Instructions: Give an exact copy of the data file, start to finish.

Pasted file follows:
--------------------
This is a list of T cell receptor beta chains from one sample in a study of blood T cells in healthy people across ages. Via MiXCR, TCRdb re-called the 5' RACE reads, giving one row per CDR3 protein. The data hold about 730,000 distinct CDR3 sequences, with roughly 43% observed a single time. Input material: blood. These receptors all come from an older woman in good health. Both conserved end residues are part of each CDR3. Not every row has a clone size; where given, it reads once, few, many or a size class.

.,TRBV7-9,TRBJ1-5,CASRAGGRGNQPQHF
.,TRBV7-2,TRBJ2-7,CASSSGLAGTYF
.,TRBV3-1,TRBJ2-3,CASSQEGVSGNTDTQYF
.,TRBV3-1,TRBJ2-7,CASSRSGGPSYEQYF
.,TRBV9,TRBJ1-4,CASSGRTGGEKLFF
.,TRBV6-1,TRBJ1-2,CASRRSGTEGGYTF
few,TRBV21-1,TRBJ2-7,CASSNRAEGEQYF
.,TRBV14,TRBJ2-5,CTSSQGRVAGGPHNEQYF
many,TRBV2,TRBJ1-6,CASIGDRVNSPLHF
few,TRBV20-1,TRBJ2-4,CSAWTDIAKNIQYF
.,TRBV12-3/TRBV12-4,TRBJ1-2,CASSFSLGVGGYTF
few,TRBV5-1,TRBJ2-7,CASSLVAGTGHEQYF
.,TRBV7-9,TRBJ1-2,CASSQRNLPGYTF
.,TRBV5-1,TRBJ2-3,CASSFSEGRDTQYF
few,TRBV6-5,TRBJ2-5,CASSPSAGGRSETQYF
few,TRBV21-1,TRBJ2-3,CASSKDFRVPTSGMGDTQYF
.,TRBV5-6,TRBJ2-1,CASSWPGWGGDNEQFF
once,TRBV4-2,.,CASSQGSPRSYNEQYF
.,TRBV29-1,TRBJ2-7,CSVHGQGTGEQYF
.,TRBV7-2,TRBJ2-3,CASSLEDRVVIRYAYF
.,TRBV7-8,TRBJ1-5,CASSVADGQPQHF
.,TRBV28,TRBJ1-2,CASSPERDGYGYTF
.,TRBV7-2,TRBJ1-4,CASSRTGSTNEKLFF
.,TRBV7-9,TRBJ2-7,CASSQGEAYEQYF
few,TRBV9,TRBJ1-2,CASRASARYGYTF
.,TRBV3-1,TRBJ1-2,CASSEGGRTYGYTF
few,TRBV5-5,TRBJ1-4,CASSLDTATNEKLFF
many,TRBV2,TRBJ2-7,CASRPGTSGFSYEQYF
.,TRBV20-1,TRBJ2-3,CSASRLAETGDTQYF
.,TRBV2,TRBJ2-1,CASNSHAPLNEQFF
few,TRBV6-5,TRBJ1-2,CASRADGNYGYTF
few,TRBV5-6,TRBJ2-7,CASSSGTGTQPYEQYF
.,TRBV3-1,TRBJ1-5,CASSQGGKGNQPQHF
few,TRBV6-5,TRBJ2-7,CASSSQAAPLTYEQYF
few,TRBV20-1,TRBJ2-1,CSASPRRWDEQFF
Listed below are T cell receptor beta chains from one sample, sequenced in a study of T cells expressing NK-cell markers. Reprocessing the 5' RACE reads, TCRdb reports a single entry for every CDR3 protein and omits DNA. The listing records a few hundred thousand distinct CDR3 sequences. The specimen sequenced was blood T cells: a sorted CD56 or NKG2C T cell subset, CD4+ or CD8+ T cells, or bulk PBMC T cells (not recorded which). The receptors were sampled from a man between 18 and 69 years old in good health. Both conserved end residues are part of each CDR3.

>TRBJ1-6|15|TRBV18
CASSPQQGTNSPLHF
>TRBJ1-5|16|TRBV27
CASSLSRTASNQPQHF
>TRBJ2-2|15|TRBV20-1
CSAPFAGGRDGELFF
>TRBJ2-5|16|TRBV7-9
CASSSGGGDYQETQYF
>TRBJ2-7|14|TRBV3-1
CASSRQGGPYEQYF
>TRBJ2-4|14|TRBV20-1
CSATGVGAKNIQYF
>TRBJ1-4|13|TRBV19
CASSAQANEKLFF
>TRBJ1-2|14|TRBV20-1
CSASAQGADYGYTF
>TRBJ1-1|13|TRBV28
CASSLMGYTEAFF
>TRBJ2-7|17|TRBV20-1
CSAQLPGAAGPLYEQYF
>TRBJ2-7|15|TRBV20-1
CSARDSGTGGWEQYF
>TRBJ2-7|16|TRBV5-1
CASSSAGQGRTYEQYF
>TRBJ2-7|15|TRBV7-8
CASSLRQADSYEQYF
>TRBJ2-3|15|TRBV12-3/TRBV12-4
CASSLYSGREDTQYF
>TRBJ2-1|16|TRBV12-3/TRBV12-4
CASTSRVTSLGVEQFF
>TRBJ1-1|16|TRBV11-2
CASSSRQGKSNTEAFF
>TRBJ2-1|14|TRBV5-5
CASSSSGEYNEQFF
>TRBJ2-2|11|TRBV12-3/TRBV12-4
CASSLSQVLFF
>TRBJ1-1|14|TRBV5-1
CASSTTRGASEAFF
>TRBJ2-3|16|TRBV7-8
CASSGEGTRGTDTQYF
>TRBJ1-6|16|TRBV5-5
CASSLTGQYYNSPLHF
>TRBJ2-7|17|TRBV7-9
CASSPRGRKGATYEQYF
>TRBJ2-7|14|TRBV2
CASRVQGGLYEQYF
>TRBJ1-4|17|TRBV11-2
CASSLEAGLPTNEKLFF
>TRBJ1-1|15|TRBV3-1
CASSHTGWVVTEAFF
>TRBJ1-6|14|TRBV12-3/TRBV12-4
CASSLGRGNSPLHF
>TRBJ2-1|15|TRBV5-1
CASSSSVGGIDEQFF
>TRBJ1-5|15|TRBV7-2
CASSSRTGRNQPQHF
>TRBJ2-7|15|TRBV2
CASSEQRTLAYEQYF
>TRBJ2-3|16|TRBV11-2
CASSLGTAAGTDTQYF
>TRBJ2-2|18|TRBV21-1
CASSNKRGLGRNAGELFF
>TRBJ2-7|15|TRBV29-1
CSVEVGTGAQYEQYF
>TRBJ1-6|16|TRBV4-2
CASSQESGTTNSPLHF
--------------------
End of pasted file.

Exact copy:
This is a list of T cell receptor beta chains from one sample in a study of blood T cells in healthy people across ages. Via MiXCR, TCRdb re-called the 5' RACE reads, giving one row per CDR3 protein. The data hold about 730,000 distinct CDR3 sequences, with roughly 43% observed a single time. Input material: blood. These receptors all come from an older woman in good health. Both conserved end residues are part of each CDR3. Not every row has a clone size; where given, it reads once, few, many or a size class.

.,TRBV7-9,TRBJ1-5,CASRAGGRGNQPQHF
.,TRBV7-2,TRBJ2-7,CASSSGLAGTYF
.,TRBV3-1,TRBJ2-3,CASSQEGVSGNTDTQYF
.,TRBV3-1,TRBJ2-7,CASSRSGGPSYEQYF
.,TRBV9,TRBJ1-4,CASSGRTGGEKLFF
.,TRBV6-1,TRBJ1-2,CASRRSGTEGGYTF
few,TRBV21-1,TRBJ2-7,CASSNRAEGEQYF
.,TRBV14,TRBJ2-5,CTSSQGRVAGGPHNEQYF
many,TRBV2,TRBJ1-6,CASIGDRVNSPLHF
few,TRBV20-1,TRBJ2-4,CSAWTDIAKNIQYF
.,TRBV12-3/TRBV12-4,TRBJ1-2,CASSFSLGVGGYTF
few,TRBV5-1,TRBJ2-7,CASSLVAGTGHEQYF
.,TRBV7-9,TRBJ1-2,CASSQRNLPGYTF
.,TRBV5-1,TRBJ2-3,CASSFSEGRDTQYF
few,TRBV6-5,TRBJ2-5,CASSPSAGGRSETQYF
few,TRBV21-1,TRBJ2-3,CASSKDFRVPTSGMGDTQYF
.,TRBV5-6,TRBJ2-1,CASSWPGWGGDNEQFF
once,TRBV4-2,.,CASSQGSPRSYNEQYF
.,TRBV29-1,TRBJ2-7,CSVHGQGTGEQYF
.,TRBV7-2,TRBJ2-3,CASSLEDRVVIRYAYF
.,TRBV7-8,TRBJ1-5,CASSVADGQPQHF
.,TRBV28,TRBJ1-2,CASSPERDGYGYTF
.,TRBV7-2,TRBJ1-4,CASSRTGSTNEKLFF
.,TRBV7-9,TRBJ2-7,CASSQGEAYEQYF
few,TRBV9,TRBJ1-2,CASRASARYGYTF
.,TRBV3-1,TRBJ1-2,CASSEGGRTYGYTF
few,TRBV5-5,TRBJ1-4,CASSLDTATNEKLFF
many,TRBV2,TRBJ2-7,CASRPGTSGFSYEQYF
.,TRBV20-1,TRBJ2-3,CSASRLAETGDTQYF
.,TRBV2,TRBJ2-1,CASNSHAPLNEQFF
few,TRBV6-5,TRBJ1-2,CASRADGNYGYTF
few,TRBV5-6,TRBJ2-7,CASSSGTGTQPYEQYF
.,TRBV3-1,TRBJ1-5,CASSQGGKGNQPQHF
few,TRBV6-5,TRBJ2-7,CASSSQAAPLTYEQYF
few,TRBV20-1,TRBJ2-1,CSASPRRWDEQFF
Listed below are T cell receptor beta chains from one sample, sequenced in a study of T cells expressing NK-cell markers. Reprocessing the 5' RACE reads, TCRdb reports a single entry for every CDR3 protein and omits DNA. The listing records a few hundred thousand distinct CDR3 sequences. The specimen sequenced was blood T cells: a sorted CD56 or NKG2C T cell subset, CD4+ or CD8+ T cells, or bulk PBMC T cells (not recorded which). The receptors were sampled from a man between 18 and 69 years old in good health. Both conserved end residues are part of each CDR3.

>TRBJ1-6|15|TRBV18
CASSPQQGTNSPLHF
>TRBJ1-5|16|TRBV27
CASSLSRTASNQPQHF
>TRBJ2-2|15|TRBV20-1
CSAPFAGGRDGELFF
>TRBJ2-5|16|TRBV7-9
CASSSGGGDYQETQYF
>TRBJ2-7|14|TRBV3-1
CASSRQGGPYEQYF
>TRBJ2-4|14|TRBV20-1
CSATGVGAKNIQYF
>TRBJ1-4|13|TRBV19
CASSAQANEKLFF
>TRBJ1-2|14|TRBV20-1
CSASAQGADYGYTF
>TRBJ1-1|13|TRBV28
CASSLMGYTEAFF
>TRBJ2-7|17|TRBV20-1
CSAQLPGAAGPLYEQYF
>TRBJ2-7|15|TRBV20-1
CSARDSGTGGWEQYF
>TRBJ2-7|16|TRBV5-1
CASSSAGQGRTYEQYF
>TRBJ2-7|15|TRBV7-8
CASSLRQADSYEQYF
>TRBJ2-3|15|TRBV12-3/TRBV12-4
CASSLYSGREDTQYF
>TRBJ2-1|16|TRBV12-3/TRBV12-4
CASTSRVTSLGVEQFF
>TRBJ1-1|16|TRBV11-2
CASSSRQGKSNTEAFF
>TRBJ2-1|14|TRBV5-5
CASSSSGEYNEQFF
>TRBJ2-2|11|TRBV12-3/TRBV12-4
CASSLSQVLFF
>TRBJ1-1|14|TRBV5-1
CASSTTRGASEAFF
>TRBJ2-3|16|TRBV7-8
CASSGEGTRGTDTQYF
>TRBJ1-6|16|TRBV5-5
CASSLTGQYYNSPLHF
>TRBJ2-7|17|TRBV7-9
CASSPRGRKGATYEQYF
>TRBJ2-7|14|TRBV2
CASRVQGGLYEQYF
>TRBJ1-4|17|TRBV11-2
CASSLEAGLPTNEKLFF
>TRBJ1-1|15|TRBV3-1
CASSHTGWVVTEAFF
>TRBJ1-6|14|TRBV12-3/TRBV12-4
CASSLGRGNSPLHF
>TRBJ2-1|15|TRBV5-1
CASSSSVGGIDEQFF
>TRBJ1-5|15|TRBV7-2
CASSSRTGRNQPQHF
>TRBJ2-7|15|TRBV2
CASSEQRTLAYEQYF
>TRBJ2-3|16|TRBV11-2
CASSLGTAAGTDTQYF
>TRBJ2-2|18|TRBV21-1
CASSNKRGLGRNAGELFF
>TRBJ2-7|15|TRBV29-1
CSVEVGTGAQYEQYF
>TRBJ1-6|16|TRBV4-2
CASSQESGTTNSPLHF